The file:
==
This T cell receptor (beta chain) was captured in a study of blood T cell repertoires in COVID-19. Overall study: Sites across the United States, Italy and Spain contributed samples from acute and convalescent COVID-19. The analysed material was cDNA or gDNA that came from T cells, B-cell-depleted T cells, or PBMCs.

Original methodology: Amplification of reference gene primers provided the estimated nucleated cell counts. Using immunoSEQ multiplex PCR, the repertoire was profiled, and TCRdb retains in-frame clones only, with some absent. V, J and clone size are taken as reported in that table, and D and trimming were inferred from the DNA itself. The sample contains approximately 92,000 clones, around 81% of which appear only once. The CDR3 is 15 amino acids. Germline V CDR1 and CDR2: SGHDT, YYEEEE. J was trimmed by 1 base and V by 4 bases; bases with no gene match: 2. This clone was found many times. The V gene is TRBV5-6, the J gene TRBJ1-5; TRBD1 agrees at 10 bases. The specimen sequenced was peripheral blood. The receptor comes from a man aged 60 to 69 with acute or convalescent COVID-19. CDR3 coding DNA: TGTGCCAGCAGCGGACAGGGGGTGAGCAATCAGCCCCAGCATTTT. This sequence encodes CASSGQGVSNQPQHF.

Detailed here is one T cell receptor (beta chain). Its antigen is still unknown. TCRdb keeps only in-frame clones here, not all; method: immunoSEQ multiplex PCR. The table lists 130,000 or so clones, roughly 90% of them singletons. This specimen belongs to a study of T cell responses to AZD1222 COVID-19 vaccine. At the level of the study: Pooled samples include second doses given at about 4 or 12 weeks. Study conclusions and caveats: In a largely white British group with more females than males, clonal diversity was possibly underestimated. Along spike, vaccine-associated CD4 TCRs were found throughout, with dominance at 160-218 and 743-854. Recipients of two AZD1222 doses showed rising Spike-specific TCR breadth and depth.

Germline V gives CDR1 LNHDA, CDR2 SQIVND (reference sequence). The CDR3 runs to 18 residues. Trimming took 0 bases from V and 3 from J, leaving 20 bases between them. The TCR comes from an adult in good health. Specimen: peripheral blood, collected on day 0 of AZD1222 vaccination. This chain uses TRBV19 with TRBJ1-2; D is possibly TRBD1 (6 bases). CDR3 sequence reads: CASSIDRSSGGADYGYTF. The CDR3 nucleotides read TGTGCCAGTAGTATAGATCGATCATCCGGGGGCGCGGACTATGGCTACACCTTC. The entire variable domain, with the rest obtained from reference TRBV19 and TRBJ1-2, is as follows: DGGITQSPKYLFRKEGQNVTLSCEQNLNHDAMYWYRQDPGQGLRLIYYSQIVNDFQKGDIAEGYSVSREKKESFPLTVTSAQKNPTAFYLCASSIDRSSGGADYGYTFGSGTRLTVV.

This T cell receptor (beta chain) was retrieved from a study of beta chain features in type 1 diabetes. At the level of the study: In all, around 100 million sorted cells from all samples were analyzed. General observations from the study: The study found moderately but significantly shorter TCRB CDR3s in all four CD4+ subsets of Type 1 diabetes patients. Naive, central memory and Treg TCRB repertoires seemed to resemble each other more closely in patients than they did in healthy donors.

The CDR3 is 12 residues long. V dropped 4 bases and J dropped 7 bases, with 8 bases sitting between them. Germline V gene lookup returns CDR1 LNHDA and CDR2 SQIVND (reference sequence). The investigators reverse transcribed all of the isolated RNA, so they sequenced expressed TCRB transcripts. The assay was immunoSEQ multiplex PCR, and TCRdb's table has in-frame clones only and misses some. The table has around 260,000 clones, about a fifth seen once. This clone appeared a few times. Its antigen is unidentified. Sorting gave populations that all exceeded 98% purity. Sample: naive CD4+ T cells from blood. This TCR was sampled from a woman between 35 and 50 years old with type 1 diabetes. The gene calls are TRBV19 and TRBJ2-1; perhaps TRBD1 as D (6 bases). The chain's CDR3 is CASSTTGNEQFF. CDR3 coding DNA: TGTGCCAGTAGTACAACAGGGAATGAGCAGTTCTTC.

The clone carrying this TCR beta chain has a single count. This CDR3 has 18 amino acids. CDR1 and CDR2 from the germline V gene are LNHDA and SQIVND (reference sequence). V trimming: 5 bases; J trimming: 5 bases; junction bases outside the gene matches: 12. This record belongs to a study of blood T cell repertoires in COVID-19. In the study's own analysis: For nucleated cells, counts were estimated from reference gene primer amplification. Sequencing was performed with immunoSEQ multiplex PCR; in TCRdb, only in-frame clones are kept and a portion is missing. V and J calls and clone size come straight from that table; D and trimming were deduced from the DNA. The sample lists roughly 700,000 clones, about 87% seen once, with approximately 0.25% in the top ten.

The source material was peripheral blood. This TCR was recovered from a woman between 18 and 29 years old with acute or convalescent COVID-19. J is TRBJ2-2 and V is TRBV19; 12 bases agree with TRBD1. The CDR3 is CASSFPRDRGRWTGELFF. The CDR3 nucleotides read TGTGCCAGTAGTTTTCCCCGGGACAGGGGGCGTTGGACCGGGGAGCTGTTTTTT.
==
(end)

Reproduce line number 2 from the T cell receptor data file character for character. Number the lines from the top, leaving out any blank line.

Original methodology: Amplification of reference gene primers provided the estimated nucleated cell counts. Using immunoSEQ multiplex PCR, the repertoire was profiled, and TCRdb retains in-frame clones only, with some absent. V, J and clone size are taken as reported in that table, and D and trimming were inferred from the DNA itself. The sample contains approximately 92,000 clones, around 81% of which appear only once. The CDR3 is 15 amino acids. Germline V CDR1 and CDR2: SGHDT, YYEEEE. J was trimmed by 1 base and V by 4 bases; bases with no gene match: 2. This clone was found many times. The V gene is TRBV5-6, the J gene TRBJ1-5; TRBD1 agrees at 10 bases. The specimen sequenced was peripheral blood. The receptor comes from a man aged 60 to 69 with acute or convalescent COVID-19. CDR3 coding DNA: TGTGCCAGCAGCGGACAGGGGGTGAGCAATCAGCCCCAGCATTTT. This sequence encodes CASSGQGVSNQPQHF.